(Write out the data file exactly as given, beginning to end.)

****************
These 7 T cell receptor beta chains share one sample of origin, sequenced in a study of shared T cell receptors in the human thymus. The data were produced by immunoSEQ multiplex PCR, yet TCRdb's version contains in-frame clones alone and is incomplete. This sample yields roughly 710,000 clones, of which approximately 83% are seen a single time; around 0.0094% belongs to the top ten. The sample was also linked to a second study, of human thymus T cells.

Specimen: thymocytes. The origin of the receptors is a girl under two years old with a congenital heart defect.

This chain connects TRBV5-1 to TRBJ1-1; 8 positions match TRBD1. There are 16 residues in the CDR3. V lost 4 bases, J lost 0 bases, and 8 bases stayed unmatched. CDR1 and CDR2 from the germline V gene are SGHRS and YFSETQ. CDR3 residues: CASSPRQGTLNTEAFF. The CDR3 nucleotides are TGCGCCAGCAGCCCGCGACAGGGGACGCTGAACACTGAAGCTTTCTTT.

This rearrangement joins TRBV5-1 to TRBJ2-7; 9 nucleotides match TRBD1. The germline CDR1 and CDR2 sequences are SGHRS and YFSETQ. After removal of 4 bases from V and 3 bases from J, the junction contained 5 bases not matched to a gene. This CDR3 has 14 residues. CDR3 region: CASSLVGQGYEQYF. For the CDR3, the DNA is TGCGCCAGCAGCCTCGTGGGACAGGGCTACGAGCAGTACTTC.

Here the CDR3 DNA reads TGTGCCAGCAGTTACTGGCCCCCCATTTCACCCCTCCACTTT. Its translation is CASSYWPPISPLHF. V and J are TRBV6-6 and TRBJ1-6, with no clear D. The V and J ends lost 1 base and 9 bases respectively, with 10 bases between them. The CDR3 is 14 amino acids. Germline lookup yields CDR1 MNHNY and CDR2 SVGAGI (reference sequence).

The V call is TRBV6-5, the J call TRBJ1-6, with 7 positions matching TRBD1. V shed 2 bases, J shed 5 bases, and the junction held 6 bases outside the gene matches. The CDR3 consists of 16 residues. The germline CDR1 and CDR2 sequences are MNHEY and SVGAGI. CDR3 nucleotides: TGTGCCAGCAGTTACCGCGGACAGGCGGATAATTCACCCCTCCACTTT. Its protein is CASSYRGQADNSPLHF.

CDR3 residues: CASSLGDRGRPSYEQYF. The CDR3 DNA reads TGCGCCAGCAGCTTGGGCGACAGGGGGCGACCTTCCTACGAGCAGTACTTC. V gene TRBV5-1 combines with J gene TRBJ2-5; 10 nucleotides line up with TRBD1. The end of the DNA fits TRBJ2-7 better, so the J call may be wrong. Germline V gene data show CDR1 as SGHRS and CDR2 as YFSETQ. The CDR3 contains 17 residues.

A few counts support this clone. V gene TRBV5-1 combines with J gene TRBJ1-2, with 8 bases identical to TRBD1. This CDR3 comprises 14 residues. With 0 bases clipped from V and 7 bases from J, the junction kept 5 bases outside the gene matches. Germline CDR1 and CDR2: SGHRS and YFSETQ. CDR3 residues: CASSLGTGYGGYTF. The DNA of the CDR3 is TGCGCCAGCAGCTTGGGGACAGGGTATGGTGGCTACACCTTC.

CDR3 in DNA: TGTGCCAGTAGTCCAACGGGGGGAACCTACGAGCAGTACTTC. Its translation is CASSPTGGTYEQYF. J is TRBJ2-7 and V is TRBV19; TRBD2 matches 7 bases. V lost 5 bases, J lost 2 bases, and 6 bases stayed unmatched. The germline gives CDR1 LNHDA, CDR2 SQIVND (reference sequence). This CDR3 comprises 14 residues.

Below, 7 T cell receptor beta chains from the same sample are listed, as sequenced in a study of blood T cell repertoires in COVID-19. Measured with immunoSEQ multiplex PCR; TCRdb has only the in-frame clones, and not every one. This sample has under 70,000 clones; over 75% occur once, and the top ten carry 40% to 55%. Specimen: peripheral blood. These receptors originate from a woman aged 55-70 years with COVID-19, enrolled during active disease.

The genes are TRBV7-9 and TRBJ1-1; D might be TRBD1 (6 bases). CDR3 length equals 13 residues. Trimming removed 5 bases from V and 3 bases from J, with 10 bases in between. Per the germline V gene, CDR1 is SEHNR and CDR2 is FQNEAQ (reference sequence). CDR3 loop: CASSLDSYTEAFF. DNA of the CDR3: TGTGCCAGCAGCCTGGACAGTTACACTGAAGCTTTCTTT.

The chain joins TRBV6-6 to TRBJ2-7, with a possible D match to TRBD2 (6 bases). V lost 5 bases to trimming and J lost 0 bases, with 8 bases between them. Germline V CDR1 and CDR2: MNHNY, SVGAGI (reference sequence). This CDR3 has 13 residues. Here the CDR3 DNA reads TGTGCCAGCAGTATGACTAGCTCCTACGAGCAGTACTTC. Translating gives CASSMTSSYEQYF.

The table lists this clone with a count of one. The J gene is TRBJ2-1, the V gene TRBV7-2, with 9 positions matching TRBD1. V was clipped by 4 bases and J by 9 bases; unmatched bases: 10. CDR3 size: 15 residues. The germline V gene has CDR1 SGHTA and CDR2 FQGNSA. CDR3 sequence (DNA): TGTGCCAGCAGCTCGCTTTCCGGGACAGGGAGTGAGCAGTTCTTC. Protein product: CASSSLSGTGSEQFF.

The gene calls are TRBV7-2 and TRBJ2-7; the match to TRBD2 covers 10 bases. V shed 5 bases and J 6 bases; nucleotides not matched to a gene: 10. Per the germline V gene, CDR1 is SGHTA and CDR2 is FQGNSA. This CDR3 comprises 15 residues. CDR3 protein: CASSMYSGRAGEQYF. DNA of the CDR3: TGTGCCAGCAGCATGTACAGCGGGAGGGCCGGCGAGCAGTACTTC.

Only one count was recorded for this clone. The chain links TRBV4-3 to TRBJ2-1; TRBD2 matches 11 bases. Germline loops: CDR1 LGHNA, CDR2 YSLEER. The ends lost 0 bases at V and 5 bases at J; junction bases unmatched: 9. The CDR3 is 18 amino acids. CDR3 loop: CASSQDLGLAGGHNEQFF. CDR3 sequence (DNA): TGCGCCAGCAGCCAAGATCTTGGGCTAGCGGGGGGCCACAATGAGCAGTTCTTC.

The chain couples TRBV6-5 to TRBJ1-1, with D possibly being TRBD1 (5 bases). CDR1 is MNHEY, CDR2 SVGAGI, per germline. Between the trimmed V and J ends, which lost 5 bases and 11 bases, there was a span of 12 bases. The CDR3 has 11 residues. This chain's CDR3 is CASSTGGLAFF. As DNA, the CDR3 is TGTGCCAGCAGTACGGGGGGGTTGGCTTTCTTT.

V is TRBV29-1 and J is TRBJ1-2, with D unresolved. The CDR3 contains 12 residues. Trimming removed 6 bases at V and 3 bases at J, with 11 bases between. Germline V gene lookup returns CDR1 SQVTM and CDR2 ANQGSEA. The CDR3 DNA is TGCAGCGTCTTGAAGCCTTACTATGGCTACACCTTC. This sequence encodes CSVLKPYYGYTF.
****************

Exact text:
These 7 T cell receptor beta chains share one sample of origin, sequenced in a study of shared T cell receptors in the human thymus. The data were produced by immunoSEQ multiplex PCR, yet TCRdb's version contains in-frame clones alone and is incomplete. This sample yields roughly 710,000 clones, of which approximately 83% are seen a single time; around 0.0094% belongs to the top ten. The sample was also linked to a second study, of human thymus T cells.

Specimen: thymocytes. The origin of the receptors is a girl under two years old with a congenital heart defect.

This chain connects TRBV5-1 to TRBJ1-1; 8 positions match TRBD1. There are 16 residues in the CDR3. V lost 4 bases, J lost 0 bases, and 8 bases stayed unmatched. CDR1 and CDR2 from the germline V gene are SGHRS and YFSETQ. CDR3 residues: CASSPRQGTLNTEAFF. The CDR3 nucleotides are TGCGCCAGCAGCCCGCGACAGGGGACGCTGAACACTGAAGCTTTCTTT.

This rearrangement joins TRBV5-1 to TRBJ2-7; 9 nucleotides match TRBD1. The germline CDR1 and CDR2 sequences are SGHRS and YFSETQ. After removal of 4 bases from V and 3 bases from J, the junction contained 5 bases not matched to a gene. This CDR3 has 14 residues. CDR3 region: CASSLVGQGYEQYF. For the CDR3, the DNA is TGCGCCAGCAGCCTCGTGGGACAGGGCTACGAGCAGTACTTC.

Here the CDR3 DNA reads TGTGCCAGCAGTTACTGGCCCCCCATTTCACCCCTCCACTTT. Its translation is CASSYWPPISPLHF. V and J are TRBV6-6 and TRBJ1-6, with no clear D. The V and J ends lost 1 base and 9 bases respectively, with 10 bases between them. The CDR3 is 14 amino acids. Germline lookup yields CDR1 MNHNY and CDR2 SVGAGI (reference sequence).

The V call is TRBV6-5, the J call TRBJ1-6, with 7 positions matching TRBD1. V shed 2 bases, J shed 5 bases, and the junction held 6 bases outside the gene matches. The CDR3 consists of 16 residues. The germline CDR1 and CDR2 sequences are MNHEY and SVGAGI. CDR3 nucleotides: TGTGCCAGCAGTTACCGCGGACAGGCGGATAATTCACCCCTCCACTTT. Its protein is CASSYRGQADNSPLHF.

CDR3 residues: CASSLGDRGRPSYEQYF. The CDR3 DNA reads TGCGCCAGCAGCTTGGGCGACAGGGGGCGACCTTCCTACGAGCAGTACTTC. V gene TRBV5-1 combines with J gene TRBJ2-5; 10 nucleotides line up with TRBD1. The end of the DNA fits TRBJ2-7 better, so the J call may be wrong. Germline V gene data show CDR1 as SGHRS and CDR2 as YFSETQ. The CDR3 contains 17 residues.

A few counts support this clone. V gene TRBV5-1 combines with J gene TRBJ1-2, with 8 bases identical to TRBD1. This CDR3 comprises 14 residues. With 0 bases clipped from V and 7 bases from J, the junction kept 5 bases outside the gene matches. Germline CDR1 and CDR2: SGHRS and YFSETQ. CDR3 residues: CASSLGTGYGGYTF. The DNA of the CDR3 is TGCGCCAGCAGCTTGGGGACAGGGTATGGTGGCTACACCTTC.

CDR3 in DNA: TGTGCCAGTAGTCCAACGGGGGGAACCTACGAGCAGTACTTC. Its translation is CASSPTGGTYEQYF. J is TRBJ2-7 and V is TRBV19; TRBD2 matches 7 bases. V lost 5 bases, J lost 2 bases, and 6 bases stayed unmatched. The germline gives CDR1 LNHDA, CDR2 SQIVND (reference sequence). This CDR3 comprises 14 residues.

Below, 7 T cell receptor beta chains from the same sample are listed, as sequenced in a study of blood T cell repertoires in COVID-19. Measured with immunoSEQ multiplex PCR; TCRdb has only the in-frame clones, and not every one. This sample has under 70,000 clones; over 75% occur once, and the top ten carry 40% to 55%. Specimen: peripheral blood. These receptors originate from a woman aged 55-70 years with COVID-19, enrolled during active disease.

The genes are TRBV7-9 and TRBJ1-1; D might be TRBD1 (6 bases). CDR3 length equals 13 residues. Trimming removed 5 bases from V and 3 bases from J, with 10 bases in between. Per the germline V gene, CDR1 is SEHNR and CDR2 is FQNEAQ (reference sequence). CDR3 loop: CASSLDSYTEAFF. DNA of the CDR3: TGTGCCAGCAGCCTGGACAGTTACACTGAAGCTTTCTTT.

The chain joins TRBV6-6 to TRBJ2-7, with a possible D match to TRBD2 (6 bases). V lost 5 bases to trimming and J lost 0 bases, with 8 bases between them. Germline V CDR1 and CDR2: MNHNY, SVGAGI (reference sequence). This CDR3 has 13 residues. Here the CDR3 DNA reads TGTGCCAGCAGTATGACTAGCTCCTACGAGCAGTACTTC. Translating gives CASSMTSSYEQYF.

The table lists this clone with a count of one. The J gene is TRBJ2-1, the V gene TRBV7-2, with 9 positions matching TRBD1. V was clipped by 4 bases and J by 9 bases; unmatched bases: 10. CDR3 size: 15 residues. The germline V gene has CDR1 SGHTA and CDR2 FQGNSA. CDR3 sequence (DNA): TGTGCCAGCAGCTCGCTTTCCGGGACAGGGAGTGAGCAGTTCTTC. Protein product: CASSSLSGTGSEQFF.

The gene calls are TRBV7-2 and TRBJ2-7; the match to TRBD2 covers 10 bases. V shed 5 bases and J 6 bases; nucleotides not matched to a gene: 10. Per the germline V gene, CDR1 is SGHTA and CDR2 is FQGNSA. This CDR3 comprises 15 residues. CDR3 protein: CASSMYSGRAGEQYF. DNA of the CDR3: TGTGCCAGCAGCATGTACAGCGGGAGGGCCGGCGAGCAGTACTTC.

Only one count was recorded for this clone. The chain links TRBV4-3 to TRBJ2-1; TRBD2 matches 11 bases. Germline loops: CDR1 LGHNA, CDR2 YSLEER. The ends lost 0 bases at V and 5 bases at J; junction bases unmatched: 9. The CDR3 is 18 amino acids. CDR3 loop: CASSQDLGLAGGHNEQFF. CDR3 sequence (DNA): TGCGCCAGCAGCCAAGATCTTGGGCTAGCGGGGGGCCACAATGAGCAGTTCTTC.

The chain couples TRBV6-5 to TRBJ1-1, with D possibly being TRBD1 (5 bases). CDR1 is MNHEY, CDR2 SVGAGI, per germline. Between the trimmed V and J ends, which lost 5 bases and 11 bases, there was a span of 12 bases. The CDR3 has 11 residues. This chain's CDR3 is CASSTGGLAFF. As DNA, the CDR3 is TGTGCCAGCAGTACGGGGGGGTTGGCTTTCTTT.

V is TRBV29-1 and J is TRBJ1-2, with D unresolved. The CDR3 contains 12 residues. Trimming removed 6 bases at V and 3 bases at J, with 11 bases between. Germline V gene lookup returns CDR1 SQVTM and CDR2 ANQGSEA. The CDR3 DNA is TGCAGCGTCTTGAAGCCTTACTATGGCTACACCTTC. This sequence encodes CSVLKPYYGYTF.